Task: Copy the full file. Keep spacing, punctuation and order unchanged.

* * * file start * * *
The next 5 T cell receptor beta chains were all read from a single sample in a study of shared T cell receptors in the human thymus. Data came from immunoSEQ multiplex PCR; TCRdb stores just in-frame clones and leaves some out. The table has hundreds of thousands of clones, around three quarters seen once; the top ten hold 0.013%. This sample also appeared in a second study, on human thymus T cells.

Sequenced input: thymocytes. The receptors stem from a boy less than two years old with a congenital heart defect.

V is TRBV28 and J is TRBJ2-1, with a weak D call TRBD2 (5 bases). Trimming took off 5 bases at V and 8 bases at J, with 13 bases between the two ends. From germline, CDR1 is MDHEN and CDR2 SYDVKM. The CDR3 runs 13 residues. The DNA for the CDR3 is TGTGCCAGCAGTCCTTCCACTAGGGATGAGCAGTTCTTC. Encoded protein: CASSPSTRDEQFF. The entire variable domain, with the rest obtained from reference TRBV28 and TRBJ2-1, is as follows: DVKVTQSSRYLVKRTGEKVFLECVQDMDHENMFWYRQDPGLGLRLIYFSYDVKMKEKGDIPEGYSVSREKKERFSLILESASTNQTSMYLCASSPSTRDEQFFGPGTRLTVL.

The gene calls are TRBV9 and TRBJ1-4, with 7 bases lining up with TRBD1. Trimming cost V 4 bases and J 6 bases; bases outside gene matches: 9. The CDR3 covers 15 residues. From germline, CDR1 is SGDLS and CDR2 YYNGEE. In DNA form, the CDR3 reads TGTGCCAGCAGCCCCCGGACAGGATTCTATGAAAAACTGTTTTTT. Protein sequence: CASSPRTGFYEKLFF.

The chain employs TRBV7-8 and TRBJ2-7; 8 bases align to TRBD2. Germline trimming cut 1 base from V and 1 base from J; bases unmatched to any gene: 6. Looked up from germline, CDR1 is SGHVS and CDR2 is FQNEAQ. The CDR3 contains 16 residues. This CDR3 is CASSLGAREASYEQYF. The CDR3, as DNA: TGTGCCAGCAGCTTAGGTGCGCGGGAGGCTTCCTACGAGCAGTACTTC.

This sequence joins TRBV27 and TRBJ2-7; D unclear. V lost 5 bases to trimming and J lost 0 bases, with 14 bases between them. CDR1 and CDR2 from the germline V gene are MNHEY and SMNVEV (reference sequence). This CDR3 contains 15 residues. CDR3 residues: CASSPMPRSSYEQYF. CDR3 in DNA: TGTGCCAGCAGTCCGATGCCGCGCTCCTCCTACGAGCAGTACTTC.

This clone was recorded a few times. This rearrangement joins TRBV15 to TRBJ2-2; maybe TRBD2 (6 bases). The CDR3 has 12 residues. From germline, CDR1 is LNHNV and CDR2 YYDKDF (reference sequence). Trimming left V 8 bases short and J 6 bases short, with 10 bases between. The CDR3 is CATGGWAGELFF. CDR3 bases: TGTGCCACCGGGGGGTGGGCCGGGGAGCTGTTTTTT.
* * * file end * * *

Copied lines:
The next 5 T cell receptor beta chains were all read from a single sample in a study of shared T cell receptors in the human thymus. Data came from immunoSEQ multiplex PCR; TCRdb stores just in-frame clones and leaves some out. The table has hundreds of thousands of clones, around three quarters seen once; the top ten hold 0.013%. This sample also appeared in a second study, on human thymus T cells.

Sequenced input: thymocytes. The receptors stem from a boy less than two years old with a congenital heart defect.

V is TRBV28 and J is TRBJ2-1, with a weak D call TRBD2 (5 bases). Trimming took off 5 bases at V and 8 bases at J, with 13 bases between the two ends. From germline, CDR1 is MDHEN and CDR2 SYDVKM. The CDR3 runs 13 residues. The DNA for the CDR3 is TGTGCCAGCAGTCCTTCCACTAGGGATGAGCAGTTCTTC. Encoded protein: CASSPSTRDEQFF. The entire variable domain, with the rest obtained from reference TRBV28 and TRBJ2-1, is as follows: DVKVTQSSRYLVKRTGEKVFLECVQDMDHENMFWYRQDPGLGLRLIYFSYDVKMKEKGDIPEGYSVSREKKERFSLILESASTNQTSMYLCASSPSTRDEQFFGPGTRLTVL.

The gene calls are TRBV9 and TRBJ1-4, with 7 bases lining up with TRBD1. Trimming cost V 4 bases and J 6 bases; bases outside gene matches: 9. The CDR3 covers 15 residues. From germline, CDR1 is SGDLS and CDR2 YYNGEE. In DNA form, the CDR3 reads TGTGCCAGCAGCCCCCGGACAGGATTCTATGAAAAACTGTTTTTT. Protein sequence: CASSPRTGFYEKLFF.

The chain employs TRBV7-8 and TRBJ2-7; 8 bases align to TRBD2. Germline trimming cut 1 base from V and 1 base from J; bases unmatched to any gene: 6. Looked up from germline, CDR1 is SGHVS and CDR2 is FQNEAQ. The CDR3 contains 16 residues. This CDR3 is CASSLGAREASYEQYF. The CDR3, as DNA: TGTGCCAGCAGCTTAGGTGCGCGGGAGGCTTCCTACGAGCAGTACTTC.

This sequence joins TRBV27 and TRBJ2-7; D unclear. V lost 5 bases to trimming and J lost 0 bases, with 14 bases between them. CDR1 and CDR2 from the germline V gene are MNHEY and SMNVEV (reference sequence). This CDR3 contains 15 residues. CDR3 residues: CASSPMPRSSYEQYF. CDR3 in DNA: TGTGCCAGCAGTCCGATGCCGCGCTCCTCCTACGAGCAGTACTTC.

This clone was recorded a few times. This rearrangement joins TRBV15 to TRBJ2-2; maybe TRBD2 (6 bases). The CDR3 has 12 residues. From germline, CDR1 is LNHNV and CDR2 YYDKDF (reference sequence). Trimming left V 8 bases short and J 6 bases short, with 10 bases between. The CDR3 is CATGGWAGELFF. CDR3 bases: TGTGCCACCGGGGGGTGGGCCGGGGAGCTGTTTTTT.